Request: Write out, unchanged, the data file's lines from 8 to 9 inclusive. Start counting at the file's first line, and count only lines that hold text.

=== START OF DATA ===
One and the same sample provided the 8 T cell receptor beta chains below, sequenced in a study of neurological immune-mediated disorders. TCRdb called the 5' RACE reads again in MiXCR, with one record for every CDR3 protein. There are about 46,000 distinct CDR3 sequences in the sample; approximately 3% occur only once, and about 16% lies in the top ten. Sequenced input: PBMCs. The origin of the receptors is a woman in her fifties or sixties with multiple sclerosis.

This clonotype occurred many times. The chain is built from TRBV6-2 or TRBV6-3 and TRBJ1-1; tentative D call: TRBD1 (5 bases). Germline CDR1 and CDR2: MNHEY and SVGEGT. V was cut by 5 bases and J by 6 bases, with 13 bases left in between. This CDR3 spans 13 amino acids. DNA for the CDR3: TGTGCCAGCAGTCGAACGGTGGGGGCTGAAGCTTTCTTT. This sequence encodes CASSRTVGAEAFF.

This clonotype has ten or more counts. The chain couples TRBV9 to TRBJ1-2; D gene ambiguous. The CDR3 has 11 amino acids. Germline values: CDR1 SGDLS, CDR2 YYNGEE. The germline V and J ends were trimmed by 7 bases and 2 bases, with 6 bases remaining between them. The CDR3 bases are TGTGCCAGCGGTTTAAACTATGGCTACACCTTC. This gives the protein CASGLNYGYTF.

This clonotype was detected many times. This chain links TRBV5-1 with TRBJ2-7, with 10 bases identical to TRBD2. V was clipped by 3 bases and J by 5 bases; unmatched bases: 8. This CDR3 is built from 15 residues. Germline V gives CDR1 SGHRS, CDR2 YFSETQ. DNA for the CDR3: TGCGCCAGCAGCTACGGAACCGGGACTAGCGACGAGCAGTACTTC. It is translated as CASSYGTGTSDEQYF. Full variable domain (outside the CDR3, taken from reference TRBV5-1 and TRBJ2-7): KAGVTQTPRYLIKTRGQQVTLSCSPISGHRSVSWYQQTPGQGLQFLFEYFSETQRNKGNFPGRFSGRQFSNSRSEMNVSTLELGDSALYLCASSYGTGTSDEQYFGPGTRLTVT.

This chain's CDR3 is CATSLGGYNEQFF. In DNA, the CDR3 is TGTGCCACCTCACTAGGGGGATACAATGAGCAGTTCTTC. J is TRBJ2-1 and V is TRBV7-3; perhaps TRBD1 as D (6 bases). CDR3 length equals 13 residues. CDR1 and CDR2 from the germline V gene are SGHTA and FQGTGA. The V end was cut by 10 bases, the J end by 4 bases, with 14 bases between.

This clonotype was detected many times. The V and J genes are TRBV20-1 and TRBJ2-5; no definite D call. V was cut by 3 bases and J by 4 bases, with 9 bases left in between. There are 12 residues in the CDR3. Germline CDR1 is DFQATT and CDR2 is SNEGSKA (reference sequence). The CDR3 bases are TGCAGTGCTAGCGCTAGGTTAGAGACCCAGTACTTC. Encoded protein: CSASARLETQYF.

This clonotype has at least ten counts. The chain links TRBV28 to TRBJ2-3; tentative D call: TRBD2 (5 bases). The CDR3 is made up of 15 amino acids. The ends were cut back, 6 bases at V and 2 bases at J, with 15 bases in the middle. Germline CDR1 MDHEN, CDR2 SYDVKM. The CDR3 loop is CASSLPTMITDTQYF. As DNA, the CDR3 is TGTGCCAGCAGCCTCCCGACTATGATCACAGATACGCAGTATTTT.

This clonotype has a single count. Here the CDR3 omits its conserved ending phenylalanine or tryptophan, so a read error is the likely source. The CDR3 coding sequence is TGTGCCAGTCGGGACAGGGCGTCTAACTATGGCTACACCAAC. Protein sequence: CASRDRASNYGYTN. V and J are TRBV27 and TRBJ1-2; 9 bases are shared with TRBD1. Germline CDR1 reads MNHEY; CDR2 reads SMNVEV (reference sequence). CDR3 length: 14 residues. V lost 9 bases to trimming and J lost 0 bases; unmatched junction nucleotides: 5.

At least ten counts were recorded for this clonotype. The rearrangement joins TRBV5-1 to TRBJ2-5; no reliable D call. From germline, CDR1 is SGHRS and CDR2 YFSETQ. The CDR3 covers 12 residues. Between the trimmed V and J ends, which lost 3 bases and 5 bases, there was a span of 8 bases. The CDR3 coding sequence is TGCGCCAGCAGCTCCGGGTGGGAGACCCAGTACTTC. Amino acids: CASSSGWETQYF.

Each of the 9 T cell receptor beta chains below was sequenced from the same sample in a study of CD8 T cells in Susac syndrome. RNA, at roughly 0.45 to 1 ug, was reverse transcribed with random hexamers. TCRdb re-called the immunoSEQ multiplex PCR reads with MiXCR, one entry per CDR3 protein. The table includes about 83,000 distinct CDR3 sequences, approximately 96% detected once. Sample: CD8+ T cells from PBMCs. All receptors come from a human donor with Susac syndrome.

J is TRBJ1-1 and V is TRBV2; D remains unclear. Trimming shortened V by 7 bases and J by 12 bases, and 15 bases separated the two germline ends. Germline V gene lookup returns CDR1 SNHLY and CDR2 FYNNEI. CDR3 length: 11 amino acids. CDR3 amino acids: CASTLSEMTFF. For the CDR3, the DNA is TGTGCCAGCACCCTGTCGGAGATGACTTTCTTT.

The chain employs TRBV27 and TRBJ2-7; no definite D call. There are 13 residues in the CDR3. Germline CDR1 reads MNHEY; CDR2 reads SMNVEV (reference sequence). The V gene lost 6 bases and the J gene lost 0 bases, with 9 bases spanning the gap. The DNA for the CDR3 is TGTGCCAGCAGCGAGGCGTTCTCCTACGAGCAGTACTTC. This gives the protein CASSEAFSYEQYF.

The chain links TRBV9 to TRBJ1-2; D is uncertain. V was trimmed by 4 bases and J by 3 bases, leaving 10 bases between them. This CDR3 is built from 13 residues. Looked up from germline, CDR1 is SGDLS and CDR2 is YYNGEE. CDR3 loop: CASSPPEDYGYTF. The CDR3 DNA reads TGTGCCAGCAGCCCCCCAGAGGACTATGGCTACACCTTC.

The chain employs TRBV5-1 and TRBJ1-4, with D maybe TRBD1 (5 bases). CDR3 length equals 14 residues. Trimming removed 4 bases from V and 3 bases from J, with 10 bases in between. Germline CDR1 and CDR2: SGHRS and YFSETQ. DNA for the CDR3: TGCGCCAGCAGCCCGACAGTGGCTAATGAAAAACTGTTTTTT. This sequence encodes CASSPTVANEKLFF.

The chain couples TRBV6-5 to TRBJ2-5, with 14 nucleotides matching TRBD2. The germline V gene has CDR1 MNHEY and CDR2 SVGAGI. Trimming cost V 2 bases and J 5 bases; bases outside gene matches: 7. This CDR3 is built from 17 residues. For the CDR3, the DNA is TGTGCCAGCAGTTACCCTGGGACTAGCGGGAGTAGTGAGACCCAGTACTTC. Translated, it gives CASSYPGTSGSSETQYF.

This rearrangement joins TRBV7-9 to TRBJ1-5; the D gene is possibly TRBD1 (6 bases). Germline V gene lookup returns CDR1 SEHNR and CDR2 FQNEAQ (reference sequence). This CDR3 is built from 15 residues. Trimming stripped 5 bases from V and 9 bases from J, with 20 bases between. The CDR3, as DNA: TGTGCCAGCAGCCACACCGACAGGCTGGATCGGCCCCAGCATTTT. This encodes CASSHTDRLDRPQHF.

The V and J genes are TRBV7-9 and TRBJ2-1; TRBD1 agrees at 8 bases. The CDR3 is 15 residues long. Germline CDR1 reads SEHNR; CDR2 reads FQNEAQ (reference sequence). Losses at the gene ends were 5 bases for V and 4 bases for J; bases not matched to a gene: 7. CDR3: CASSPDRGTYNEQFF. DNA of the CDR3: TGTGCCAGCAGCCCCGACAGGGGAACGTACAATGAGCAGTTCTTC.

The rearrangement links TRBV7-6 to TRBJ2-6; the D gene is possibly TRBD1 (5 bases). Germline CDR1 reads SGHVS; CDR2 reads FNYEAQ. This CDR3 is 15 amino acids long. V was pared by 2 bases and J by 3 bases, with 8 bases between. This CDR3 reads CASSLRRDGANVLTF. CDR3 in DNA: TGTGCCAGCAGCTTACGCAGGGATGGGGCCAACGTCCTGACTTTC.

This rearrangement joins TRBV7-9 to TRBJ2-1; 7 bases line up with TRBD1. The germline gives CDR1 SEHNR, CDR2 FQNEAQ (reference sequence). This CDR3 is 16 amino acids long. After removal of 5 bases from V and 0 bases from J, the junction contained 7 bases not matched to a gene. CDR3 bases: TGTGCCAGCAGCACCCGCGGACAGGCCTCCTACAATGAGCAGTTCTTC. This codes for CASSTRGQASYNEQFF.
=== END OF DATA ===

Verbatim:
This clonotype has a single count. Here the CDR3 omits its conserved ending phenylalanine or tryptophan, so a read error is the likely source. The CDR3 coding sequence is TGTGCCAGTCGGGACAGGGCGTCTAACTATGGCTACACCAAC. Protein sequence: CASRDRASNYGYTN. V and J are TRBV27 and TRBJ1-2; 9 bases are shared with TRBD1. Germline CDR1 reads MNHEY; CDR2 reads SMNVEV (reference sequence). CDR3 length: 14 residues. V lost 9 bases to trimming and J lost 0 bases; unmatched junction nucleotides: 5.

At least ten counts were recorded for this clonotype. The rearrangement joins TRBV5-1 to TRBJ2-5; no reliable D call. From germline, CDR1 is SGHRS and CDR2 YFSETQ. The CDR3 covers 12 residues. Between the trimmed V and J ends, which lost 3 bases and 5 bases, there was a span of 8 bases. The CDR3 coding sequence is TGCGCCAGCAGCTCCGGGTGGGAGACCCAGTACTTC. Amino acids: CASSSGWETQYF.